HM Revenue and Customs (the new name for the Inland Revenue) has been levying income tax for more than 200 years and knows a thing or two about it!
It’s more or less true that tax avoidance is for the rich. It costs money to arrange your affairs to reduce taxation, so tax avoidance is only interesting in regimes where income tax is steeply progressive and you earn enough to be paying tax at the highest rates. This is one reason for the popularity of so-called flat tax rates in Central Europe – high earners have little incentive to avoid tax when it’s not progressive.
If your income comes from employment, there is very little scope for avoidance. HM Revenue has it pretty well pinned down. Even if your employer might be prepared to go along with a complex scheme, they might find themselves having to pay your tax themselves, and this discourages them!
However, some avoidance is available because the government encourages it. One of the simplest ways of reducing the tax burden is through paying extra into a pension scheme. You reduce your tax (within limits), but also lose access to the money paid into the pension scheme until you retire, so you need enough income for this not to be a problem. Another way is to invest in small businesses: government has promoted schemes to encourage this in the past.
Assuming you have income other than from a single full time employment (which rules out most people), you could look for more complex schemes, but then the next obstacle is knowledge. You have to find out about schemes, and this means paying fees to tax advisers, and being confident that they know what they’re talking about.
The nature of tax avoidance is such that an adviser may come up with a complex scheme but you cannot be certain that it is fireproof until it has been tested in court – which is not an experience you would enjoy. How do you know what adviser to talk to? KPMG, one of the world’s biggest networks of accountants, paid $500m in 2005 after selling illegal tax shelters.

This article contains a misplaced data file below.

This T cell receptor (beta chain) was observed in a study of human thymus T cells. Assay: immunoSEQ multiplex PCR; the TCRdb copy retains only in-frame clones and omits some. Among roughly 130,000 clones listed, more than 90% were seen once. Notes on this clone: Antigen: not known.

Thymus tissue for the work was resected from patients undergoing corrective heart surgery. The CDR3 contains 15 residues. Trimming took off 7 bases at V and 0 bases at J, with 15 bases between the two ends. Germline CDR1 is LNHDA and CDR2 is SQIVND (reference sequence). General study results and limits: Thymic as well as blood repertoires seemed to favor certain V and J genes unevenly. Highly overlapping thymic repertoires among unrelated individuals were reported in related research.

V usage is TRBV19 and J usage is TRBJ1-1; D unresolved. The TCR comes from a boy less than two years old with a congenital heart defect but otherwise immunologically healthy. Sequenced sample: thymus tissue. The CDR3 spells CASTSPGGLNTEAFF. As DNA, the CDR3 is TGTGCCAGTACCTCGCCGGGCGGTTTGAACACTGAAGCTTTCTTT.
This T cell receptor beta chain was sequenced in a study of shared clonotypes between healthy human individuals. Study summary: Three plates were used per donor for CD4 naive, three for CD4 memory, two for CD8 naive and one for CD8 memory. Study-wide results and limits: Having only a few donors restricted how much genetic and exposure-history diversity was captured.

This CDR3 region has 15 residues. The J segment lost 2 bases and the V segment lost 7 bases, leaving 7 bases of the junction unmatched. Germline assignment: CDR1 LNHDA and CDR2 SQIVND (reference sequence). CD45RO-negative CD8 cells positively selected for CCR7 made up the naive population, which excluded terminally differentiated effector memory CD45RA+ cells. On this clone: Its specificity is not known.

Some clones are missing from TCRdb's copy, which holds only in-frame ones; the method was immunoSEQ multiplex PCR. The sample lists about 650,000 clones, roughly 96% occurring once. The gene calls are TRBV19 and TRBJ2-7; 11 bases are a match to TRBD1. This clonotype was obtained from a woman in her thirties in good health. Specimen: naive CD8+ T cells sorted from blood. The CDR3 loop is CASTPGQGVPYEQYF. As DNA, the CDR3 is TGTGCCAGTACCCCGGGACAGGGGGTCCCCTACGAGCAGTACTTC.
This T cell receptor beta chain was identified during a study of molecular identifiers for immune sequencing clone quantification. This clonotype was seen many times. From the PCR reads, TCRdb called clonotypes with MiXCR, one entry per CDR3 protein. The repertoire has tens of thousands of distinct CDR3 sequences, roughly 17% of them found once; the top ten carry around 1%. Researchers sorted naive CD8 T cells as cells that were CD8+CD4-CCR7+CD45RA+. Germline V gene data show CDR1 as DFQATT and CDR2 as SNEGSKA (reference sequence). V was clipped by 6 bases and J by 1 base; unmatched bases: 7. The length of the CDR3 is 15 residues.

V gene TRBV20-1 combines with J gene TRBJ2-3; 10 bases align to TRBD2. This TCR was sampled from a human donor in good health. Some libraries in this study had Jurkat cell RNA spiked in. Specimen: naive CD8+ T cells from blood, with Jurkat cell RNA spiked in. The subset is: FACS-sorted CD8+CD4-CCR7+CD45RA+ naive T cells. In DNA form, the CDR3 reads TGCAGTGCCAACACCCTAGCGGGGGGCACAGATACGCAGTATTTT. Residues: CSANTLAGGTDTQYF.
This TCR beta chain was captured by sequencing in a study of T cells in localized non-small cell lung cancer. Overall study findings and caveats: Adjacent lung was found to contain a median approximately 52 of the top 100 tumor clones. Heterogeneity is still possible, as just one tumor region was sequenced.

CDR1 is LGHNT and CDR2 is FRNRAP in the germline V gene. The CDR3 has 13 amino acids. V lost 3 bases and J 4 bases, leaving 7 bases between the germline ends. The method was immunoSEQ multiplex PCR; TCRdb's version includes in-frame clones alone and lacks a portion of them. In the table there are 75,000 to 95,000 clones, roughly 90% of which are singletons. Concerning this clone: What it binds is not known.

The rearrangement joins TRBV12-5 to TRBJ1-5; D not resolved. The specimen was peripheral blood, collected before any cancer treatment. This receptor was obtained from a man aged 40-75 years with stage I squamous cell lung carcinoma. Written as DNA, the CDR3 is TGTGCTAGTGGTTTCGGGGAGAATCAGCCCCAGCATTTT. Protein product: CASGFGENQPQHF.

As you move up the scale of complexity, avoidance schemes take advantage of the issues of territoriality and legal personality. Although there are bi-lateral tax agreements between many countries, taxation is essentially limited to activities in a particular territory, and subject to national statutes. If you have international transactions, you can try to organise things so that you do not fall into any tax net. This is a particularly interesting issue in electronic trading on the internet: whose territory does the transaction fall in?
"National tax authorities have an armoury of weapons"
However, you need to have either investment capital or income which comes from outside the UK, or you need to be resident in a tax haven such as Jersey. And of course, national tax authorities have an armoury of weapons to try to limit your opportunities. Equally the European Union has started to introduce tax cooperation arrangements between member states that provide for exchanges of information, and for tax to be deducted from investment income at source.
Taxation falls on individuals, but legal personality extends to companies: if you form a company and that company receives income, the company becomes a taxable person separate from you. Personal service companies were very popular in the UK, until HM Revenue started taking an interest. The company receives fees from selling the services of an individual, that individual then receives a salary from the company. The company can retain a proportion of the income and might use it to supply facilities and goods to the individual. The company will also pay a lower rate of corporate income tax than the marginal rate of 50% (40% tax and 10% national insurance) that the individual would pay on extra earnings.
"Can you be certain the Revenue is not going to come knocking on your door?"
There are generally some limited opportunities for tax avoidance (legal diminution of tax as opposed to evasion which is simply illegal) even in a mature tax system like that of the UK. However, even the simplest forms require you to have money available that you do not need right now.
The more complex forms mean that you will have to pay potentially substantial fees to advisers, so up to a certain level of income the tax saving will be less than the professional expenses. Finally there is always the question of knowledge and uncertainty. Finding out about schemes could have a high initial cost, and then can you be certain the Revenue is not going to come knocking on your door years later?
- Tax shelters – nobody likes paying tax – but how far would you go to avoid it?
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